United States v. Carlos Aguiar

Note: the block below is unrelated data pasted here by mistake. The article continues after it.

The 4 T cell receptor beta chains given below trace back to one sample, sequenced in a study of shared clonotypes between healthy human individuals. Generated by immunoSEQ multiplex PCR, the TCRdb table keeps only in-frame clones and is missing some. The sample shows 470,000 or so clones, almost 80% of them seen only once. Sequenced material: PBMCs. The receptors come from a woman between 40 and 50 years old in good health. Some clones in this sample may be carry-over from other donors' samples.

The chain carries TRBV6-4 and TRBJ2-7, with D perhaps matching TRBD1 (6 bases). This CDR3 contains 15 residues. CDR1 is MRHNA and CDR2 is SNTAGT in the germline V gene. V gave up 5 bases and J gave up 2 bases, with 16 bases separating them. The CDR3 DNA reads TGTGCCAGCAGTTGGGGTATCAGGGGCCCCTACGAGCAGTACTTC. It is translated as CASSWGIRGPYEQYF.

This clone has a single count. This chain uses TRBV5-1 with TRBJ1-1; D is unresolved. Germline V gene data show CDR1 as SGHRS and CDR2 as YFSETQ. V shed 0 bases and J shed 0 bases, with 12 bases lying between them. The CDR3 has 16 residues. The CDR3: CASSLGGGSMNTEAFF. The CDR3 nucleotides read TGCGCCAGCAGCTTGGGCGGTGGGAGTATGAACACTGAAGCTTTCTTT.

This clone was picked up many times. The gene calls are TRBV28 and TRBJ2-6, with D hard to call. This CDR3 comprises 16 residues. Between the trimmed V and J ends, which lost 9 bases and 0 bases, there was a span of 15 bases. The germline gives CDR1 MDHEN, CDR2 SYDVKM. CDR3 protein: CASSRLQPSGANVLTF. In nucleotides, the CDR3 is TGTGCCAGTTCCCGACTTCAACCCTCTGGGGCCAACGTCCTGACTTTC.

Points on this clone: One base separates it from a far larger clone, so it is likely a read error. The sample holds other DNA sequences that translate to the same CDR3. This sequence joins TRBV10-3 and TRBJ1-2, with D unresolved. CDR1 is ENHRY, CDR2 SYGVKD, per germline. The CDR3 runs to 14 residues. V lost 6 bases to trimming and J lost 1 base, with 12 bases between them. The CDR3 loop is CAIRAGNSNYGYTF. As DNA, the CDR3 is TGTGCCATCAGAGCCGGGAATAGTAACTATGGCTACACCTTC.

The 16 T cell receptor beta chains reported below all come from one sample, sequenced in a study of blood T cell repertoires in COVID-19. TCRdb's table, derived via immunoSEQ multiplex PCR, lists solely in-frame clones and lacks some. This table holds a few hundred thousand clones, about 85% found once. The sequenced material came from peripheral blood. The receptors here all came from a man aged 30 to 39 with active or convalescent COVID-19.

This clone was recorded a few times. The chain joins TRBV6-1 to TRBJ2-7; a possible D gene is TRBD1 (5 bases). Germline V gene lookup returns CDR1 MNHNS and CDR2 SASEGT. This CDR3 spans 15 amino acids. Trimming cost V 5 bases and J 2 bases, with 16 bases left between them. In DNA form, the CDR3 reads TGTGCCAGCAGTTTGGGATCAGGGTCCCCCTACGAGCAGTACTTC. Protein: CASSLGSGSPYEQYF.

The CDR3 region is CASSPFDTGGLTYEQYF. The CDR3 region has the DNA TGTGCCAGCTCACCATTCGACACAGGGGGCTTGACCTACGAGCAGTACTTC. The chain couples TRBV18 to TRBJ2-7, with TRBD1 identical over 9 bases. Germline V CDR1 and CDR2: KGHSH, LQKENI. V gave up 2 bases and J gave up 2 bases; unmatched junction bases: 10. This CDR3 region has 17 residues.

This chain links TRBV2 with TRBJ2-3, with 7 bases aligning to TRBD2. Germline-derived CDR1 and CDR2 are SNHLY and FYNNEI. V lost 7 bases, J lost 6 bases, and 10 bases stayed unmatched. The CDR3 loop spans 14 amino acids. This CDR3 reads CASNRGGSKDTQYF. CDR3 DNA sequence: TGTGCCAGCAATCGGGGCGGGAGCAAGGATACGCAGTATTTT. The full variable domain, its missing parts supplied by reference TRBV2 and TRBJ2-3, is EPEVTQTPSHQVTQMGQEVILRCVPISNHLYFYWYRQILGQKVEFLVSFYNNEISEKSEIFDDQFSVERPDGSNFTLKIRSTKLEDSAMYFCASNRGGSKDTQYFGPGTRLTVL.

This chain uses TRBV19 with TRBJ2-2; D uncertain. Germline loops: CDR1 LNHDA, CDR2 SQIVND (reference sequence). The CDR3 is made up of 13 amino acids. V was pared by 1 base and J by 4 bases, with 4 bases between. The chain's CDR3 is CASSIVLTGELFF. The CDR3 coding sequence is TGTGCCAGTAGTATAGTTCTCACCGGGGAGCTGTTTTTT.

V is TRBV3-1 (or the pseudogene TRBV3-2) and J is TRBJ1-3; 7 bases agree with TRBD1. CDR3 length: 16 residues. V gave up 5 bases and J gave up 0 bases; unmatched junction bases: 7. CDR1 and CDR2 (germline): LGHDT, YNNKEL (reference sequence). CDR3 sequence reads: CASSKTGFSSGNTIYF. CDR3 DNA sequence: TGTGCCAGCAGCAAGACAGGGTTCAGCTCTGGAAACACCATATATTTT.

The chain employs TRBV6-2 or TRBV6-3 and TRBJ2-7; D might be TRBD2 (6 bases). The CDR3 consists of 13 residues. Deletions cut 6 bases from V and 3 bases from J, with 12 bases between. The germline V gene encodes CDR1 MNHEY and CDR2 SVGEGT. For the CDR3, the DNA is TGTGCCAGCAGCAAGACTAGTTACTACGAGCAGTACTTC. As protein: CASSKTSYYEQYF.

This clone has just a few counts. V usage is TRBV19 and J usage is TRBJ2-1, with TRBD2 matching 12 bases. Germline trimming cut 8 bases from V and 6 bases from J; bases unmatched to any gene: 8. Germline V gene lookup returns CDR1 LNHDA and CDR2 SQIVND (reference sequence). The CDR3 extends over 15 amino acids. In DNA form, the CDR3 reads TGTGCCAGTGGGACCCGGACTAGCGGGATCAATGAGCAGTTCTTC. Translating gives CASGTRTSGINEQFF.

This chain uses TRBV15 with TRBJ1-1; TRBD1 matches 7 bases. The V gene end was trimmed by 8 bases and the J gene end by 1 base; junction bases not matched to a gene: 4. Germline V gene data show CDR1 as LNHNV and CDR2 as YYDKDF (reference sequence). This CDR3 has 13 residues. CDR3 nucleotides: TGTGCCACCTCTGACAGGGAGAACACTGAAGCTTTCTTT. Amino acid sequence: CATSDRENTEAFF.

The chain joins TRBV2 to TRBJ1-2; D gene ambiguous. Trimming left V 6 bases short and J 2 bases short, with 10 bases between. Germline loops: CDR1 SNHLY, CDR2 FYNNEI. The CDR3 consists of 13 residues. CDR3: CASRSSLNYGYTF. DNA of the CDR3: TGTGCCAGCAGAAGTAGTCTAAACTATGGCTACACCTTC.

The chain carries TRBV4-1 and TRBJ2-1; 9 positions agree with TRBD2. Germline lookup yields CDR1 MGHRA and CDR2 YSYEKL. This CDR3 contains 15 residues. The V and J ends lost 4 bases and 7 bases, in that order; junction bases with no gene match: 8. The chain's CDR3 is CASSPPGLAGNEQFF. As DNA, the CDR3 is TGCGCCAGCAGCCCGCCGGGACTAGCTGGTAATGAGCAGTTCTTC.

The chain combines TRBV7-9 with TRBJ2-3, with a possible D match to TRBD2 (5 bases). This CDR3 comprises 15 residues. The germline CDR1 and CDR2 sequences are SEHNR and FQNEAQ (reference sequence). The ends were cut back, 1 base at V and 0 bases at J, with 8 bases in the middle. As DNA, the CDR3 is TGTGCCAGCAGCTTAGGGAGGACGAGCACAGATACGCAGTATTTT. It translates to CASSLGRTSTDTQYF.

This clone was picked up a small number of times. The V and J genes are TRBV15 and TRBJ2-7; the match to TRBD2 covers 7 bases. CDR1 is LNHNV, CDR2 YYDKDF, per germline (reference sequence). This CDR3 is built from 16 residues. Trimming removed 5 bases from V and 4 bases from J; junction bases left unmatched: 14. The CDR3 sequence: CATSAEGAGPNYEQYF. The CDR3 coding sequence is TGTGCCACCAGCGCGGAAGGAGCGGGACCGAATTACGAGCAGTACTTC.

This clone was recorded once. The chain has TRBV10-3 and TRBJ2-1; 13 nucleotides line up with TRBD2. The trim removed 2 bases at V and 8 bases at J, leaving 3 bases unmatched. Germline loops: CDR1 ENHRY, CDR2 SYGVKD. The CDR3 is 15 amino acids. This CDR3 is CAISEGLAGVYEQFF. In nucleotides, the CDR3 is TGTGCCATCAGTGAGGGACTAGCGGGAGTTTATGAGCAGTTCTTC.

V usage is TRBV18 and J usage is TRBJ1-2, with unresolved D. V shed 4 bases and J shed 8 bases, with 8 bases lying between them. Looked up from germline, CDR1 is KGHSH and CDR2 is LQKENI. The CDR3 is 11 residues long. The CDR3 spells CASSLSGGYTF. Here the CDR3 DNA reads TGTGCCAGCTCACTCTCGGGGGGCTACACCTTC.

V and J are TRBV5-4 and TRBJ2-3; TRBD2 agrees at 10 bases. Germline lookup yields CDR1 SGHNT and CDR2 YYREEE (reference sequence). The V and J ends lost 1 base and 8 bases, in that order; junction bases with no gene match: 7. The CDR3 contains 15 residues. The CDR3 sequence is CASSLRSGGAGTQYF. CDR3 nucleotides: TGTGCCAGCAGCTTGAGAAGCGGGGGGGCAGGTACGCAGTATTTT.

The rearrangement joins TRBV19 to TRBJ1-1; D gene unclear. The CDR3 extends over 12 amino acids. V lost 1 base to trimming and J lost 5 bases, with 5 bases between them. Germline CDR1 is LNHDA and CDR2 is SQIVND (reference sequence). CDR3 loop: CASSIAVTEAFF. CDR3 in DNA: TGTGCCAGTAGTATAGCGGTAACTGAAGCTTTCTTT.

United States Court of Appeals FOR THE DISTRICT OF COLUMBIA CIRCUIT Argued February 8, 2018 Decided July 3, 2018 No. 15-3027 UNITED STATES OF AMERICA, APPELLEE v. CARLOS AGUIAR, ALSO KNOWN AS LOS, APPELLANT Appeal from the United States District Court for the District of Columbia (No. 1:04-cr-00355-3) Erica J. Hashimoto, appointed by the court, argued the cause for appellant. On the briefs were Steven H. Goldblatt, appointed by the court, Amit R. Vora, Supervisory Attorney, and Caleb Redmond and Joseph Flanagan, Student Counsel. Carlos Aguilar, pro se, filed the brief for appellant. James A. Ewing, Assistant U.S. Attorney, argued the cause for appellee. With him on the brief were Jessie K. Liu, U.S. Attorney, and Elizabeth Trosman, T. Anthony Quinn, and Nicholas P. Coleman, Assistant U.S. Attorneys. Suzanne G. Curt, Assistant U.S. Attorney, entered an appearance. 2 Before: ROGERS, GRIFFITH, and SRINIVASAN, Circuit Judges. Opinion for the Court filed by Circuit Judge ROGERS. Opinion, dissenting in part, filed by Circuit Judge GRIFFITH. ROGERS, Circuit Judge: This is an appeal from the denial of a collateral attack pursuant to 28 U.S.C. § 2255 on a conviction by a jury of crimes relating to a series of armed bank robberies. Carlos Aguiar contends the district court erred in denying the motion because his trial and appellate counsel failed to object to the closure of voir dire, in violation of his Sixth Amendment right to a public trial, and because trial counsel failed to explain the sentencing consequences under 18 U.S.C. § 924(c) of rejecting the government’s plea offer and going to trial, in violation of his Sixth Amendment right to the effective assistance of counsel. The first contention fails in light of Weaver v. Massachusetts, 137 S. Ct. 1899 (2017), because Aguiar has not shown prejudicial error from the voir dire closure. The second contention regarding the plea offer requires a remand because “the motion and the files and records of the case” do not “conclusively show” Aguiar is “entitled to no relief.” 28 U.S.C. § 2255(b). I. In superseding indictments, Aguiar and five co-defendants were charged with RICO and armed bank robbery conspiracies, two armed bank robberies, three counts of unlawful possession of a firearm by a convicted felon, and two counts of possession or use of a fully automatic assault weapon in connection with a crime of violence in violation of 18 U.S.C. § 924(c)(1)(B)(ii). Earlier Aguiar had rejected the government’s offer of a plea to 3 three counts: RICO conspiracy, felon in possession of a firearm, and § 924(c)(1)(B)(ii), with a likely total sentence of between 47 and 51 years, including a mandatory 30 years on the § 924(c) count. A jury found Aguiar guilty of all charges except possession or use of fully automatic assault weapons, instead finding him guilty of possession or use of semi- automatic weapons in violation of §§ 924(c)(1)(B)(i) & (C)(i). He was sentenced to an aggregate term of 60 years’ imprisonment, including mandatory consecutive terms of 10 and 25 years’ imprisonment for ...

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